Somebody could say — and in fact people do — that battery packs are really expensive and that’s just the way they will always be because that’s the way they have been in the past. … Well, no, that’s pretty dumb… Because if you applied that reasoning to anything new, then you wouldn’t be able to ever get to that new thing…. you can’t say, … “oh, nobody wants a car because horses are great, and we’re used to them and they can eat grass and there’s lots of grass all over the place and … there’s no gasoline that people can buy….”
He then gives a fascinating example about battery packs:
… they would say, “historically, it costs $600 per kilowatt-hour. And so it’s not going to be much better than that in the future. … So the first principles would be, … what are the material constituents of the batteries? What is the spot market value of the material constituents? … It’s got cobalt, nickel, aluminum, carbon, and some polymers for separation, and a steel can. So break that down on a material basis; if we bought that on a London Metal Exchange, what would each of these things cost? Oh, jeez, it’s … $80 per kilowatt-hour. So, clearly, you just need to think of clever ways to take those materials and combine them into the shape of a battery cell, and you can have batteries that are much, much cheaper than anyone realizes.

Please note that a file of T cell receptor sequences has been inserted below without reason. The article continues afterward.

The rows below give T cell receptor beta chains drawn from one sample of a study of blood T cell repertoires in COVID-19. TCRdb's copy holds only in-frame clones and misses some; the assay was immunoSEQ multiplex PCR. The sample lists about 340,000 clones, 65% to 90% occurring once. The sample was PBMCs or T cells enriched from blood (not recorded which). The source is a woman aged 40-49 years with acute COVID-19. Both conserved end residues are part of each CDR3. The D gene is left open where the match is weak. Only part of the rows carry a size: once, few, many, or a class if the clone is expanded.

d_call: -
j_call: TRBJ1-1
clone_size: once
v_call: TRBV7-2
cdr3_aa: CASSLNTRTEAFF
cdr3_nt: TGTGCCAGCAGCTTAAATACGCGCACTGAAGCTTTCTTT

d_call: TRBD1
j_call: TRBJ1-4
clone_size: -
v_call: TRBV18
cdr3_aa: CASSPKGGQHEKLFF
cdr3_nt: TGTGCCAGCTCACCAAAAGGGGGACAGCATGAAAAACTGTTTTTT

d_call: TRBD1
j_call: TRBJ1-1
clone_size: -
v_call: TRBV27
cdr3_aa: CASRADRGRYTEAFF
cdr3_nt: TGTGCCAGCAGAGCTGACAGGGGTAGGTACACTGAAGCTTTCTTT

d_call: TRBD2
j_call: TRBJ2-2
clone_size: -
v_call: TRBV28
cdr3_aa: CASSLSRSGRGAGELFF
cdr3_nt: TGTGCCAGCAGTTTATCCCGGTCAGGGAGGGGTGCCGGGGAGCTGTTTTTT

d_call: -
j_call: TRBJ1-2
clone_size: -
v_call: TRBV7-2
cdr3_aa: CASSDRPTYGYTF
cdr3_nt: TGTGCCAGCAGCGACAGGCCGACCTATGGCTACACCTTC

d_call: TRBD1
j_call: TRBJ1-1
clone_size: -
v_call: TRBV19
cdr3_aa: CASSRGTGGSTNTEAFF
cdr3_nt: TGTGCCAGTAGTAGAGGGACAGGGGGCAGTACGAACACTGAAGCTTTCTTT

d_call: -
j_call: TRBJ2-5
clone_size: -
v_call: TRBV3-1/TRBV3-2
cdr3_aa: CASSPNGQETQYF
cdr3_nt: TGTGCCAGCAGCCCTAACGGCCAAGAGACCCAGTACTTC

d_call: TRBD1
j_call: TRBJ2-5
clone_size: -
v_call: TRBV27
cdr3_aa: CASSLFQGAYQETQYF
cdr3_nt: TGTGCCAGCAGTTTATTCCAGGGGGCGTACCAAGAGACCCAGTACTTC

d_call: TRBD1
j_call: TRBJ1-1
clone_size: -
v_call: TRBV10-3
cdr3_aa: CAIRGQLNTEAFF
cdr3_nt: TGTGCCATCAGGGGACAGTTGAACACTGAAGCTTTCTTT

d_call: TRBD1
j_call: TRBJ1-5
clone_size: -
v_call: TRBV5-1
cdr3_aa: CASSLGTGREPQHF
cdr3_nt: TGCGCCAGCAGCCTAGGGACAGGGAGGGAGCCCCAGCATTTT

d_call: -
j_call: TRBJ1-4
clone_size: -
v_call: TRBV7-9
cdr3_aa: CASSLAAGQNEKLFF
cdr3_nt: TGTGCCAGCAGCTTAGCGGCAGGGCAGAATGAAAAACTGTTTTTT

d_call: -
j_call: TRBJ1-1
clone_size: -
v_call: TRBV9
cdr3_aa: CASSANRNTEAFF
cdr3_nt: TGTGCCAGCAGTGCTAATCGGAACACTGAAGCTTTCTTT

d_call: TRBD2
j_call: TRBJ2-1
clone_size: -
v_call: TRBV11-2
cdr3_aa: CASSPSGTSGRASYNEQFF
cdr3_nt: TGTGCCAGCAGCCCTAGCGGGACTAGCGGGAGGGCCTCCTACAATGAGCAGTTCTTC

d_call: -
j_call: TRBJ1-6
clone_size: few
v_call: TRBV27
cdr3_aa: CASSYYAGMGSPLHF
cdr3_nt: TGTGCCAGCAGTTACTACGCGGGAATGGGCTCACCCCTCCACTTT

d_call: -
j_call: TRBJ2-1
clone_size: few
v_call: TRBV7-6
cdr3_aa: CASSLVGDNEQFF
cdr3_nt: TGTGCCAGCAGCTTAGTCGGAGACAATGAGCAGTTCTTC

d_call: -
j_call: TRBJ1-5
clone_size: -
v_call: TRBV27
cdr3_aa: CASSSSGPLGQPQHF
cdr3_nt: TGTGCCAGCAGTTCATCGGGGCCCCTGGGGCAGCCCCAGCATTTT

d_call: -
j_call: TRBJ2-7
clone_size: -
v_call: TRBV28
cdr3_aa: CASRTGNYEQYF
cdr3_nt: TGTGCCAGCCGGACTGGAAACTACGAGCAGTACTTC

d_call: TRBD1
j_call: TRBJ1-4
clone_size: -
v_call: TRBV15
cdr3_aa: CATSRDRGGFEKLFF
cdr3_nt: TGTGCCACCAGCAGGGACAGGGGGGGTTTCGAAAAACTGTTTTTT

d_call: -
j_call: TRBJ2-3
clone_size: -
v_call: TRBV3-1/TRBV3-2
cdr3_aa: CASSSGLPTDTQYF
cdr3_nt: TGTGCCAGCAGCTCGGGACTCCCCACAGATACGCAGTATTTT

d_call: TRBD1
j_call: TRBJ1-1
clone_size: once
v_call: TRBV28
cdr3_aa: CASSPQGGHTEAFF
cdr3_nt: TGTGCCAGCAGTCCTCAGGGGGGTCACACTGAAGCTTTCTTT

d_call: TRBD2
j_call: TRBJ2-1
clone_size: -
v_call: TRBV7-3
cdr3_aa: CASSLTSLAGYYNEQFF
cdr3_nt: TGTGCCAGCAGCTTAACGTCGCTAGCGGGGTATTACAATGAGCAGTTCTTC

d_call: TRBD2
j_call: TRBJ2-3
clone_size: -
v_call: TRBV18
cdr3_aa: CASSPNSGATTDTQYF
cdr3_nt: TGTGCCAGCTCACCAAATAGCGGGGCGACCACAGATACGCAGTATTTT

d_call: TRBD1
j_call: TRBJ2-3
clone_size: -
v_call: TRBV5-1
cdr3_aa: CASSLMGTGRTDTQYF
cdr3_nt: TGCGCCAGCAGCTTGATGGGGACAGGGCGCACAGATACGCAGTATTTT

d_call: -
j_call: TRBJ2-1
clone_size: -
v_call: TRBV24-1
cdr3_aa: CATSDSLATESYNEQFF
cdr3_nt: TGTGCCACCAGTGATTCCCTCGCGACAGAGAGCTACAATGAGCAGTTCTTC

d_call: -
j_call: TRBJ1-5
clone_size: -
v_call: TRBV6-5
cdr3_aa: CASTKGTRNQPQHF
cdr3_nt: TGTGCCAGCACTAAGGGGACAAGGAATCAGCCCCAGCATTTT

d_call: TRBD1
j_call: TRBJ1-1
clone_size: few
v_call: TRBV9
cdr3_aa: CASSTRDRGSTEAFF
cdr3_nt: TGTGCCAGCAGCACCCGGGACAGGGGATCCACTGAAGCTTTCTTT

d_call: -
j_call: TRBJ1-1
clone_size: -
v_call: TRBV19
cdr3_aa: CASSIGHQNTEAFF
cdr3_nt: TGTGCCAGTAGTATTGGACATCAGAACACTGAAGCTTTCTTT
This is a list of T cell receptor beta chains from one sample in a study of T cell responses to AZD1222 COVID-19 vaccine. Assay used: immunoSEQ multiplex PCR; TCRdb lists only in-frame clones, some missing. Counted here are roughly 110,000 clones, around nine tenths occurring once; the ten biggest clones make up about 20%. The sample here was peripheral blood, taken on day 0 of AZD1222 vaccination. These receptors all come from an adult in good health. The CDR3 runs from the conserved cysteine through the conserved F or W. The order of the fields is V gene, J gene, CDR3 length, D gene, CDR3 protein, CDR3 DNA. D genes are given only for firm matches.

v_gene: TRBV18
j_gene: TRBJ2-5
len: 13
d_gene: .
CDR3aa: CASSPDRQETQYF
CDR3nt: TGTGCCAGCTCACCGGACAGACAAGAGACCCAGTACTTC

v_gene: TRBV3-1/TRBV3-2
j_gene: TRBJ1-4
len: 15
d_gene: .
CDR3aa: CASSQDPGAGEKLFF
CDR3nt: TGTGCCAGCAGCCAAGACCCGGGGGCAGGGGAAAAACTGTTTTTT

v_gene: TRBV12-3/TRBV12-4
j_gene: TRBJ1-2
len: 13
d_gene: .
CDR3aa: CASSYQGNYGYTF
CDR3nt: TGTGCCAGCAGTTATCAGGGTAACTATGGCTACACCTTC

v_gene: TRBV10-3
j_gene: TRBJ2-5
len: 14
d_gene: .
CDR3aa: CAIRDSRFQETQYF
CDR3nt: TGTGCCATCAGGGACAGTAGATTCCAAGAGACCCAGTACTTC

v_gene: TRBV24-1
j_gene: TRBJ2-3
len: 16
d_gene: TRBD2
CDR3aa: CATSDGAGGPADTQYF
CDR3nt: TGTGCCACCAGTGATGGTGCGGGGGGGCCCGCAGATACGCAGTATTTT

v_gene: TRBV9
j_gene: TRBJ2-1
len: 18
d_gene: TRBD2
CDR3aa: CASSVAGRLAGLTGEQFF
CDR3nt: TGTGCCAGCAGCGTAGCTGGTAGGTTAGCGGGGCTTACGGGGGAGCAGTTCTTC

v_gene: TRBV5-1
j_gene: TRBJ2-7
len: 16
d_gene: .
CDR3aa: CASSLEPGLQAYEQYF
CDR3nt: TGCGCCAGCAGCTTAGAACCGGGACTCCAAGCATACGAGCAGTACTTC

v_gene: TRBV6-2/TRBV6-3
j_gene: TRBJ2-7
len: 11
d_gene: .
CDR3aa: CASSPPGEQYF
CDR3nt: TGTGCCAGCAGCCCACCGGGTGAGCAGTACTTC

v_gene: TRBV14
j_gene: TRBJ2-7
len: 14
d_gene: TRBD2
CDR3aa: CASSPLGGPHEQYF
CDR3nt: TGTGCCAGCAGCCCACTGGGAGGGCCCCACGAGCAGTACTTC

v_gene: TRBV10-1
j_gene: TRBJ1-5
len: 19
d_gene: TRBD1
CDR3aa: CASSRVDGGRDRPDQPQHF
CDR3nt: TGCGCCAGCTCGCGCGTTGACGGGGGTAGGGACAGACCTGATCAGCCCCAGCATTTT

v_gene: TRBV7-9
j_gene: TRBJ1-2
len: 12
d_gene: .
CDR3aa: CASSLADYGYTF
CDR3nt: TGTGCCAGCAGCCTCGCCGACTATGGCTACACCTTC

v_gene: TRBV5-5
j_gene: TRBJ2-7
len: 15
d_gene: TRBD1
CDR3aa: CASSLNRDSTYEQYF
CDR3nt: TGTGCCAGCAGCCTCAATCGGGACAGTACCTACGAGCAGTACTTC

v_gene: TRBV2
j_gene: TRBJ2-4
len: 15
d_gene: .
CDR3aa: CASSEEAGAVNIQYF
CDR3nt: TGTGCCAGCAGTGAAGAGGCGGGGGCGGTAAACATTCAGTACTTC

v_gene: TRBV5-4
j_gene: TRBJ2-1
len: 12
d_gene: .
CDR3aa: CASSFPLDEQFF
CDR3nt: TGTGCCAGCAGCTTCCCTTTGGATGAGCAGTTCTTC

Employing First Principles in Your Daily Life
Most of us have no problem thinking about what we want to achieve in life, at least when we’re young. We’re full of big dreams, big ideas, and boundless energy. The problem is that we let others tell us what’s possible, not only when it comes to our dreams but also when it comes to how we go after them. And when we let other people tell us what’s possible or what the best way to do something is, we outsource our thinking to someone else.
The real power of first-principles thinking is moving away from incremental improvement and into possibility. Letting others think for us means that we’re using their analogies, their conventions, and their possibilities. It means we’ve inherited a world that conforms to what they think. This is incremental thinking.
When we take what already exists and improve on it, we are in the shadow of others. It’s only when we step back, ask ourselves what’s possible, and cut through the flawed analogies that we see what is possible. Analogies are beneficial; they make complex problems easier to communicate and increase understanding. Using them, however, is not without a cost. They limit our beliefs about what’s possible and allow people to argue without ever exposing our (faulty) thinking. Analogies move us to see the problem in the same way that someone else sees the problem.